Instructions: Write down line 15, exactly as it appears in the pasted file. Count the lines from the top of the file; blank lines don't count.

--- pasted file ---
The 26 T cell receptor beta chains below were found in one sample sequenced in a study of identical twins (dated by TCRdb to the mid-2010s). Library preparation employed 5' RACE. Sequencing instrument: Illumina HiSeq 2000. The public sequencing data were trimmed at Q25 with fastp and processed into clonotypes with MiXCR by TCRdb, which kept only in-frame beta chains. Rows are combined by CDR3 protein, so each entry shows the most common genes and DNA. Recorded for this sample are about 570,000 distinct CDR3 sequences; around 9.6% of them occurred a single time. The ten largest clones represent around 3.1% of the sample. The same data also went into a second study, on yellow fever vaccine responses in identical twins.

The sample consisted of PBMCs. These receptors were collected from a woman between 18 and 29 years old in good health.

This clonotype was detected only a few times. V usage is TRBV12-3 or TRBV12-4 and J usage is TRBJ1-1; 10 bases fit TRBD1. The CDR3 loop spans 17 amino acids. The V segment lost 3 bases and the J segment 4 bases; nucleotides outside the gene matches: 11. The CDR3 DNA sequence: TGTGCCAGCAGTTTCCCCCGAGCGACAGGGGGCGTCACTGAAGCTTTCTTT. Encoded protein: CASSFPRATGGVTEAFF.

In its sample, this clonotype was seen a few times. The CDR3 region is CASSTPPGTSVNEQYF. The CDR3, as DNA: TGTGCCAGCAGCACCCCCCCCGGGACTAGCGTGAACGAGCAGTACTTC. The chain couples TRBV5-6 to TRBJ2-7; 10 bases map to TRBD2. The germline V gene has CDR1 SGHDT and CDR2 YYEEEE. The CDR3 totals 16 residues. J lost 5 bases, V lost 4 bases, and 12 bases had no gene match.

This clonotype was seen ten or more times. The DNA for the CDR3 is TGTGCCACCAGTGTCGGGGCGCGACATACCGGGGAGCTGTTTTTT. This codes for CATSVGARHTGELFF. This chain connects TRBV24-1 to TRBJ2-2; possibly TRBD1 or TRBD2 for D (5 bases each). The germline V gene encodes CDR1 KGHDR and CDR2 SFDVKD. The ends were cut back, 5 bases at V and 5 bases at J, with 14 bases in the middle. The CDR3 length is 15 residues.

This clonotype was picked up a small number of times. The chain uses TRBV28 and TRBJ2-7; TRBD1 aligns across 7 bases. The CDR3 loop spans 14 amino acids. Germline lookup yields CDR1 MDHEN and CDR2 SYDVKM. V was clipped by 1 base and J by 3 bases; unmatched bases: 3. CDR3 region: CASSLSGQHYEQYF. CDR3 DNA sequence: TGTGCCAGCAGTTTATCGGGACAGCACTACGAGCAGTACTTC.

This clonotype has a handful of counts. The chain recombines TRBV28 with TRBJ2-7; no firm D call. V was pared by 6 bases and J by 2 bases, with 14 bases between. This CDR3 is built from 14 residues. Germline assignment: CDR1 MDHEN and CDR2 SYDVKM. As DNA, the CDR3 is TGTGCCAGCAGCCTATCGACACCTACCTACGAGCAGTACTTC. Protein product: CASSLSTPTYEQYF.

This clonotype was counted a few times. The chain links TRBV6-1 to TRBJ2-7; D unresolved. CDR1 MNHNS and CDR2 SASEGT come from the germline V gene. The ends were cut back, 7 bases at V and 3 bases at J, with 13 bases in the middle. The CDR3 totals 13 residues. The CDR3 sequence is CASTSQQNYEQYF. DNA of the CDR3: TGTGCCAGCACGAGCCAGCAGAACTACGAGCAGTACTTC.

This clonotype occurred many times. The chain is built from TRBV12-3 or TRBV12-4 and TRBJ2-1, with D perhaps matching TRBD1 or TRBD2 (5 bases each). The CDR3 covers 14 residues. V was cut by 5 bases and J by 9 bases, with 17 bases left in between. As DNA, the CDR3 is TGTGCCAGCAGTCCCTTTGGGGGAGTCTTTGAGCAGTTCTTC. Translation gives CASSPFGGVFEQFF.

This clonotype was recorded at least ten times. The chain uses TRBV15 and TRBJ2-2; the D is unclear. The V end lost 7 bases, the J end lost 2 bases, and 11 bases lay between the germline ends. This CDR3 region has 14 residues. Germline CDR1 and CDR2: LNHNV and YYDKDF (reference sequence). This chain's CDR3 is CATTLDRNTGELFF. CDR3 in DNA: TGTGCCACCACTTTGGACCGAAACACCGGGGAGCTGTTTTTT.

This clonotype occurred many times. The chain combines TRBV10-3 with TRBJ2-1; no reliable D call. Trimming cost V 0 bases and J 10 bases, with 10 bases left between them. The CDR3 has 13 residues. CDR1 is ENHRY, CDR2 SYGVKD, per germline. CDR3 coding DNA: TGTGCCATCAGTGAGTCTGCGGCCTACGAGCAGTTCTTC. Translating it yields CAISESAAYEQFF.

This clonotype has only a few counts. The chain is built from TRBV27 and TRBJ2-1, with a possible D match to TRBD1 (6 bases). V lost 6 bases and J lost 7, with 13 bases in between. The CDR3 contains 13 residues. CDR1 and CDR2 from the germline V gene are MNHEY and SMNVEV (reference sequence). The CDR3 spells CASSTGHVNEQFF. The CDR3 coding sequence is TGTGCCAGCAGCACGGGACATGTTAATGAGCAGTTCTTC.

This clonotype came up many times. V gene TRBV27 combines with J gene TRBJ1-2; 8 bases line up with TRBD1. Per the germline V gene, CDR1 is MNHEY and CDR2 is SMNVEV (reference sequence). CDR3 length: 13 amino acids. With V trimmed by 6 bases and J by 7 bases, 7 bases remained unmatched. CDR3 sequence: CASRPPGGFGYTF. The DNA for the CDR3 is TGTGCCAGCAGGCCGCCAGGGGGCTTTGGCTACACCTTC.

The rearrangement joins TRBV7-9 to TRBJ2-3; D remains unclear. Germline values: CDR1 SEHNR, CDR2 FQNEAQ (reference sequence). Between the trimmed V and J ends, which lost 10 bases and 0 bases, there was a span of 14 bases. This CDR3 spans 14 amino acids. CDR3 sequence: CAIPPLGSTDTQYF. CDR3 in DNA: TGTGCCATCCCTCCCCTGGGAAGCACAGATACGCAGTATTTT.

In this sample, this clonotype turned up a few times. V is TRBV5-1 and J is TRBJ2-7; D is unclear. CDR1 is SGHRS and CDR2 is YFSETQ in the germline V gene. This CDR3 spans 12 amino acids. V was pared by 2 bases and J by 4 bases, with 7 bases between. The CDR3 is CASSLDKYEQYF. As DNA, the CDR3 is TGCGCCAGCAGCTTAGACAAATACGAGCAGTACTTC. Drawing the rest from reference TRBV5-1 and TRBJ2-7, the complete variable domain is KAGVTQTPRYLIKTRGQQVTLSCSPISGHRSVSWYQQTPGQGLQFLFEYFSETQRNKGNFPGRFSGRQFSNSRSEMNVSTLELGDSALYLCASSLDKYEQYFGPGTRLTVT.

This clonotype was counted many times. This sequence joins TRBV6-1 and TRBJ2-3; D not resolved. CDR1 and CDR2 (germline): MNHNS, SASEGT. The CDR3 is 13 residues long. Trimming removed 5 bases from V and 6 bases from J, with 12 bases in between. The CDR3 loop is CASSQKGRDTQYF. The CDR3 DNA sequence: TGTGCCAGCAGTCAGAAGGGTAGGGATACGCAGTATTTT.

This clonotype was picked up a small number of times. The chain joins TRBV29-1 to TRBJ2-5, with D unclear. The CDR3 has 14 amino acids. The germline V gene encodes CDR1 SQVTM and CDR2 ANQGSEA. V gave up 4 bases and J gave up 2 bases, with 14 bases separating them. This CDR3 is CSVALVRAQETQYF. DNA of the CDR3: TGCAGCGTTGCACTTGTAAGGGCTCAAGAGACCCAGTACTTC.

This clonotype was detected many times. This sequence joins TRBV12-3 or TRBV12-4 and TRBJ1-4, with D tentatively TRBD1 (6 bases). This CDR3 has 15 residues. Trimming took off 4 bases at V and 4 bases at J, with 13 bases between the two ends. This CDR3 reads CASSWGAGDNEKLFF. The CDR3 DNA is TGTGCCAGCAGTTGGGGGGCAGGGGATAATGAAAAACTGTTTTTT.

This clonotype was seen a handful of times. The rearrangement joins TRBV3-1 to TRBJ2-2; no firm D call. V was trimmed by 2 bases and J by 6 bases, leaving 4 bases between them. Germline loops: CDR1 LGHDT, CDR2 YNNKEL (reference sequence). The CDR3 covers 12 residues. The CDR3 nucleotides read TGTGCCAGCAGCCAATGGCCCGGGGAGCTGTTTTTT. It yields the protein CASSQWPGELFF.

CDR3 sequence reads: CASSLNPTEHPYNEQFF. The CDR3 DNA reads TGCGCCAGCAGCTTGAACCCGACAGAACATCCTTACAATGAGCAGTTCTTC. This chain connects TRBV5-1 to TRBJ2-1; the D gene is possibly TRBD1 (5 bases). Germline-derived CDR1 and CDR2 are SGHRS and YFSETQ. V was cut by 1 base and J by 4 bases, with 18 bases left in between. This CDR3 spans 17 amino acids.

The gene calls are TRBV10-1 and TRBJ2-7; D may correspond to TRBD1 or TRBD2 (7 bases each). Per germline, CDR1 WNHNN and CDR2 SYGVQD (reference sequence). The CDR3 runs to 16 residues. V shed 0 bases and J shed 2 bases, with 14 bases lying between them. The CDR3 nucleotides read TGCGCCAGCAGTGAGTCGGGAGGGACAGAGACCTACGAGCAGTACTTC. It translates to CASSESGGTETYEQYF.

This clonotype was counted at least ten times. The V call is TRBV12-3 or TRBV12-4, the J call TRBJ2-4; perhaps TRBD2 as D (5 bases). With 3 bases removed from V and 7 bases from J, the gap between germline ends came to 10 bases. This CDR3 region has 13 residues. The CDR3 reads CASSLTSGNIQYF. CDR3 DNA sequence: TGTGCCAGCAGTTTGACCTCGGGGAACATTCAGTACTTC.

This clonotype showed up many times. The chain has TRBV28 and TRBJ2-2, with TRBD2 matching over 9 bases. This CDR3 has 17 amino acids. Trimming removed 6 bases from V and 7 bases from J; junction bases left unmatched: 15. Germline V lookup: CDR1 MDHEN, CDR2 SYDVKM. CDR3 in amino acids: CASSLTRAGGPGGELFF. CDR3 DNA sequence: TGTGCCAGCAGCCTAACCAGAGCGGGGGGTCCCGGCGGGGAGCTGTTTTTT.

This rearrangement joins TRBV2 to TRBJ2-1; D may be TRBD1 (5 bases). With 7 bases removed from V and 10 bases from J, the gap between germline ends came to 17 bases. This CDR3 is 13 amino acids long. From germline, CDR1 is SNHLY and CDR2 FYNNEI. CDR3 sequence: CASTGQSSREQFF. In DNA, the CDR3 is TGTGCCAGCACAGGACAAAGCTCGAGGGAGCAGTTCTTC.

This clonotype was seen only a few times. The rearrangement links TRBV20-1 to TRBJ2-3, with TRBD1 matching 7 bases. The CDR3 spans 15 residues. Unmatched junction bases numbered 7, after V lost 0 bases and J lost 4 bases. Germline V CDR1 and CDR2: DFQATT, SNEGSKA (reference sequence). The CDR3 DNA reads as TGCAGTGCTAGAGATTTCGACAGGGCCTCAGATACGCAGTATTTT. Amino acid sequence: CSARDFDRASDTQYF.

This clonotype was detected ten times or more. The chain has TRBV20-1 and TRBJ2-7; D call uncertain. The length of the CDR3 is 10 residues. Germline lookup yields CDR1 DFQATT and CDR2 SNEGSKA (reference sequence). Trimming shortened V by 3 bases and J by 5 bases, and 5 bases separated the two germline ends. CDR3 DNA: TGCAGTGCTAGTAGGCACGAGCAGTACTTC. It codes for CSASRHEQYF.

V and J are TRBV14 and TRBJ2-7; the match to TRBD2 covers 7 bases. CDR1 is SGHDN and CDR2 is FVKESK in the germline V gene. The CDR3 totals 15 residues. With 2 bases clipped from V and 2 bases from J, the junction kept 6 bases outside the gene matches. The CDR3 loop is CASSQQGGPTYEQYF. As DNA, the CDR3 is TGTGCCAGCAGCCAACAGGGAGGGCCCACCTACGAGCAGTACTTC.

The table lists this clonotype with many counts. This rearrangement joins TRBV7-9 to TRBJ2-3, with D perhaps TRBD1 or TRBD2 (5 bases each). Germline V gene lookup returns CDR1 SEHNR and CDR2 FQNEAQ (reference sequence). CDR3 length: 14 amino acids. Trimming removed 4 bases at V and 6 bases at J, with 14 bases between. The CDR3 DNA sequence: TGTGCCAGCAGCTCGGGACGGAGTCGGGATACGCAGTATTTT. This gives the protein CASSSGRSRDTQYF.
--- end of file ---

In this sample, this clonotype turned up a few times. V is TRBV5-1 and J is TRBJ2-7; D is unclear. CDR1 is SGHRS and CDR2 is YFSETQ in the germline V gene. This CDR3 spans 12 amino acids. V was pared by 2 bases and J by 4 bases, with 7 bases between. The CDR3 is CASSLDKYEQYF. As DNA, the CDR3 is TGCGCCAGCAGCTTAGACAAATACGAGCAGTACTTC. Drawing the rest from reference TRBV5-1 and TRBJ2-7, the complete variable domain is KAGVTQTPRYLIKTRGQQVTLSCSPISGHRSVSWYQQTPGQGLQFLFEYFSETQRNKGNFPGRFSGRQFSNSRSEMNVSTLELGDSALYLCASSLDKYEQYFGPGTRLTVT.